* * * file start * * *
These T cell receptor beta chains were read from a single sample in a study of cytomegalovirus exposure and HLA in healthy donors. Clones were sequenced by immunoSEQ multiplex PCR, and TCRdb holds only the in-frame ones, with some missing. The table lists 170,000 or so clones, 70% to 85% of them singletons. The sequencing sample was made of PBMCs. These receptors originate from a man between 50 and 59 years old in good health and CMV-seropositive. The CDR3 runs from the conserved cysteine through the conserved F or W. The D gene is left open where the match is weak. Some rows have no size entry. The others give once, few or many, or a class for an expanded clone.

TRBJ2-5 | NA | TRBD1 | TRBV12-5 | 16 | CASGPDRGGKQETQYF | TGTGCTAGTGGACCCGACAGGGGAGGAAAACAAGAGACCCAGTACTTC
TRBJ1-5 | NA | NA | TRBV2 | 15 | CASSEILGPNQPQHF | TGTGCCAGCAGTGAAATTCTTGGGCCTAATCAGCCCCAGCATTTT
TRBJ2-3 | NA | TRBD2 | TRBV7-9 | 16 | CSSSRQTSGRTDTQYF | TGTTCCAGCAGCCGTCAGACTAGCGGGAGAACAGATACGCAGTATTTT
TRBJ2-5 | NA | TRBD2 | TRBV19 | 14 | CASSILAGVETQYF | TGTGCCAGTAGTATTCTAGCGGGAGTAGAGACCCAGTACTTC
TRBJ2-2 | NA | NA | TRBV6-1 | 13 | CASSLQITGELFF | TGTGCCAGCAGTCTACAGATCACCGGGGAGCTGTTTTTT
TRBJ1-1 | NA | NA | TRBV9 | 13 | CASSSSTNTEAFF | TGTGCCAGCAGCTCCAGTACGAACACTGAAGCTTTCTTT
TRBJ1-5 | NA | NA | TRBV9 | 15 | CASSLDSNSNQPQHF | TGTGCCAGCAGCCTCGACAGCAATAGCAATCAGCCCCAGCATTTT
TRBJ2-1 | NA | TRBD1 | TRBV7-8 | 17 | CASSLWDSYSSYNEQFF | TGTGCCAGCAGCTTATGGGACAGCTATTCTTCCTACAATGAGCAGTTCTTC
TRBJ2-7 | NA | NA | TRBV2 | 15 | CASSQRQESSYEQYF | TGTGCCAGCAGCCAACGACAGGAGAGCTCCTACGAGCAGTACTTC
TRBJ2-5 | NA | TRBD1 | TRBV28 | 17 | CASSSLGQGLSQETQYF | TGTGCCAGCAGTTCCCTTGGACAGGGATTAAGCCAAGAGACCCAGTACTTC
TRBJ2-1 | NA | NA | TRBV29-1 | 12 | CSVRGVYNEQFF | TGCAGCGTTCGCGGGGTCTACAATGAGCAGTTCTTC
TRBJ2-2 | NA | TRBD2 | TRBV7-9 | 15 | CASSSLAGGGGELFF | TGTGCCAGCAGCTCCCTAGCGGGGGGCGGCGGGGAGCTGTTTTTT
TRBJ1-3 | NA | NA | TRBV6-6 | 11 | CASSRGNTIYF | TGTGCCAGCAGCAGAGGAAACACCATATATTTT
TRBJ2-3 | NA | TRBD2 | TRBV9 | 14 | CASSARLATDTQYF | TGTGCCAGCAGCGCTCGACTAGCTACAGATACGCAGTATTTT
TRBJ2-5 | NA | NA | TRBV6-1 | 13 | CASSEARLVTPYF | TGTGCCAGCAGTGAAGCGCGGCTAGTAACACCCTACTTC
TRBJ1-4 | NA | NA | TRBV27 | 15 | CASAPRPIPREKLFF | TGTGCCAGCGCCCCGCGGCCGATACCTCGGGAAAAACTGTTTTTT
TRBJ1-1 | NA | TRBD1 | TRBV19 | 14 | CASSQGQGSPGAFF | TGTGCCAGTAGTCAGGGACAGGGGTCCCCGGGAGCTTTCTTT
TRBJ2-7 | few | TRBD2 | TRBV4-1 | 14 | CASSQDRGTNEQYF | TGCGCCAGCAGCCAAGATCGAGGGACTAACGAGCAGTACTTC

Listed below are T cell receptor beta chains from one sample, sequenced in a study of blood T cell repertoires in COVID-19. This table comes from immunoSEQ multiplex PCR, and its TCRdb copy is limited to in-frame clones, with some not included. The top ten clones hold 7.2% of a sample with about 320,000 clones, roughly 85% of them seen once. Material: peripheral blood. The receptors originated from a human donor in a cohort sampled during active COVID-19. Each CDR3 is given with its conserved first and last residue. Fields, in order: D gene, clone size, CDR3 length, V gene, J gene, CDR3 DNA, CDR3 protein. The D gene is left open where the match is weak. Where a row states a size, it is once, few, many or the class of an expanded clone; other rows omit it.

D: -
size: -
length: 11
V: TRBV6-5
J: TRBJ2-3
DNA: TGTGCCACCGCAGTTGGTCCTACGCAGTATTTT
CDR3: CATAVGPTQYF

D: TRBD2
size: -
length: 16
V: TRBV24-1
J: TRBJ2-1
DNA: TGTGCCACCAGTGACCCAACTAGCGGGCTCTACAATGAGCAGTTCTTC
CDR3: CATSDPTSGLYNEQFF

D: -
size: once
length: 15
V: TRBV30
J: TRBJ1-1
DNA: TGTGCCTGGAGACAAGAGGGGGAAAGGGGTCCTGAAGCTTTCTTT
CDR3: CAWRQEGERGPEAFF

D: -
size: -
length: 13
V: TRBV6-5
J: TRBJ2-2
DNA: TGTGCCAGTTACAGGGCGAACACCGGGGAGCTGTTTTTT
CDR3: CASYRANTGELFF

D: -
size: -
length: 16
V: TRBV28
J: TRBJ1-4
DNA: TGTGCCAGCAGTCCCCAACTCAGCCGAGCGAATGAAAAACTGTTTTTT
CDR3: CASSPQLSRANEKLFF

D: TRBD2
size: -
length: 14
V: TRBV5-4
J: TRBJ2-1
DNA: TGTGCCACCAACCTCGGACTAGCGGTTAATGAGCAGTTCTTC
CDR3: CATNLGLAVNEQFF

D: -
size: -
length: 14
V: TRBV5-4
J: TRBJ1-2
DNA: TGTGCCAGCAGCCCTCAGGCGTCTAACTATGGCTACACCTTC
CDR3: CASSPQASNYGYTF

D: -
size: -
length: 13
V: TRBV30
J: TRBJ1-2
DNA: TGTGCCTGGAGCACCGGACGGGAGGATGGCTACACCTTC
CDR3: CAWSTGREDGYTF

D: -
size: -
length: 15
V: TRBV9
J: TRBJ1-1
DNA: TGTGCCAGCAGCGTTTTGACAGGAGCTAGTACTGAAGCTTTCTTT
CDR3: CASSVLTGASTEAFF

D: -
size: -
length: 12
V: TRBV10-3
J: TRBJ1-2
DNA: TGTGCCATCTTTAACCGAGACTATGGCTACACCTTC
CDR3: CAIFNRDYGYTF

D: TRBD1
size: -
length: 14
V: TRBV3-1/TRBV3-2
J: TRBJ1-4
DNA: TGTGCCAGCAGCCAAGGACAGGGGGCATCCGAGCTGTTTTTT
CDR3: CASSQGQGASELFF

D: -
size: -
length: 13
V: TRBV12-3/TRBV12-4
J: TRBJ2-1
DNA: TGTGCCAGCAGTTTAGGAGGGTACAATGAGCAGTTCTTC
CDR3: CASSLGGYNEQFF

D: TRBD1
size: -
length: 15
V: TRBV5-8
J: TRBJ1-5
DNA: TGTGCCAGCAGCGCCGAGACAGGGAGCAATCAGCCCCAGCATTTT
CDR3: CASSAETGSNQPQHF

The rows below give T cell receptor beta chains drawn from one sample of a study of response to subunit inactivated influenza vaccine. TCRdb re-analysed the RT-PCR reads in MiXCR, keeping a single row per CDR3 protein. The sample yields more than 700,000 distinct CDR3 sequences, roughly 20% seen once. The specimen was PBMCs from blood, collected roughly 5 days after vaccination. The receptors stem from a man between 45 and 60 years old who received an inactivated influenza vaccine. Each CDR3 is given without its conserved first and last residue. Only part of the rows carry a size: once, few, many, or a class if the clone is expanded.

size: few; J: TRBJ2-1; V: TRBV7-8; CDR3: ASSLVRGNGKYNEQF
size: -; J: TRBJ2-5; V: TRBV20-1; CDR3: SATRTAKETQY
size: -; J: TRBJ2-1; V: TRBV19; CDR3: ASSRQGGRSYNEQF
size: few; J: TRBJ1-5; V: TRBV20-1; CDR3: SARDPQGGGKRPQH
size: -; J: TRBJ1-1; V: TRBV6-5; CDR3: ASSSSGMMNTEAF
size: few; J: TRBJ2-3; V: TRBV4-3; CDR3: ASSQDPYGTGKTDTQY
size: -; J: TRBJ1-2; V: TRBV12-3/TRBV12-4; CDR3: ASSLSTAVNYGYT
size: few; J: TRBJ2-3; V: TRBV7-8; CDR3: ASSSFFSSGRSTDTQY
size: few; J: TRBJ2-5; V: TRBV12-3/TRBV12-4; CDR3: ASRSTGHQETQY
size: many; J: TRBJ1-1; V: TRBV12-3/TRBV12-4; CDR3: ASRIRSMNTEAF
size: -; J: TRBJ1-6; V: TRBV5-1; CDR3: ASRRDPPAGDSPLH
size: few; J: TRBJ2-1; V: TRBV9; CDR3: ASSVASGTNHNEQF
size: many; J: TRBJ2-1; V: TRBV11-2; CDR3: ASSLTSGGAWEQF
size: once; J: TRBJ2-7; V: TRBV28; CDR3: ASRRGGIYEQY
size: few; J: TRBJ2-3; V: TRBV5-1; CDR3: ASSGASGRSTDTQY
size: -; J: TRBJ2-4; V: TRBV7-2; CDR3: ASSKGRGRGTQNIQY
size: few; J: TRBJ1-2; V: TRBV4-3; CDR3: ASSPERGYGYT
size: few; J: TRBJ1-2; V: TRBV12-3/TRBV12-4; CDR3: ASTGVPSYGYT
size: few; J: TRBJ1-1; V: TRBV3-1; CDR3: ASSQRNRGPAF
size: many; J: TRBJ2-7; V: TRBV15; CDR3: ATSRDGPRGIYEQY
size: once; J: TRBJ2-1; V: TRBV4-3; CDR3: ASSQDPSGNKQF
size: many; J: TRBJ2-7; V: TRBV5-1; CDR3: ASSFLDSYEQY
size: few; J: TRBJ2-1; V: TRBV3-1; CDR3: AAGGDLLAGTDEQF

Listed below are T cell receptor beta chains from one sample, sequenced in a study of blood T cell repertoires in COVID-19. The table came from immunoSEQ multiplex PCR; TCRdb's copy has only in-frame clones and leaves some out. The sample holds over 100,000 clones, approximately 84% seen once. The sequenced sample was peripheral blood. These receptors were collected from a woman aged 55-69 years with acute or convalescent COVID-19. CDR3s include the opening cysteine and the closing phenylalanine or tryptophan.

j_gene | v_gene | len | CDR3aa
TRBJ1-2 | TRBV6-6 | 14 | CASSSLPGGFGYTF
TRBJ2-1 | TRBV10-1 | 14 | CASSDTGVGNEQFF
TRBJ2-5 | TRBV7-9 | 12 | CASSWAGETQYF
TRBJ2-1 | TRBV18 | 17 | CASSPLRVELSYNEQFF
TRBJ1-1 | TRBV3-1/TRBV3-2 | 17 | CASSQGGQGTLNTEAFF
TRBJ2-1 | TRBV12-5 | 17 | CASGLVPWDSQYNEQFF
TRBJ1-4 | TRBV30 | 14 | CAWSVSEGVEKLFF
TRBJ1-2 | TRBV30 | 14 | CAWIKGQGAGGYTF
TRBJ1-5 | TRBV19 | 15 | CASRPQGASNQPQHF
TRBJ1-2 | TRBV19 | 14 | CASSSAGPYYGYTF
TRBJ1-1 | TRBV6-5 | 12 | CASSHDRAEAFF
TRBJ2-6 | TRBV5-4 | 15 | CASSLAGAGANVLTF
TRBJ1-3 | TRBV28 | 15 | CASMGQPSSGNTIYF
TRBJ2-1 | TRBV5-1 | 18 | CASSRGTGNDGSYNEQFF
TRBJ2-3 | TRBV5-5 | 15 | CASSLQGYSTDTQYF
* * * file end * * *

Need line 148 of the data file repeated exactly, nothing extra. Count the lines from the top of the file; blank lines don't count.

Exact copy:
TRBJ1-1 | TRBV6-5 | 12 | CASSHDRAEAFF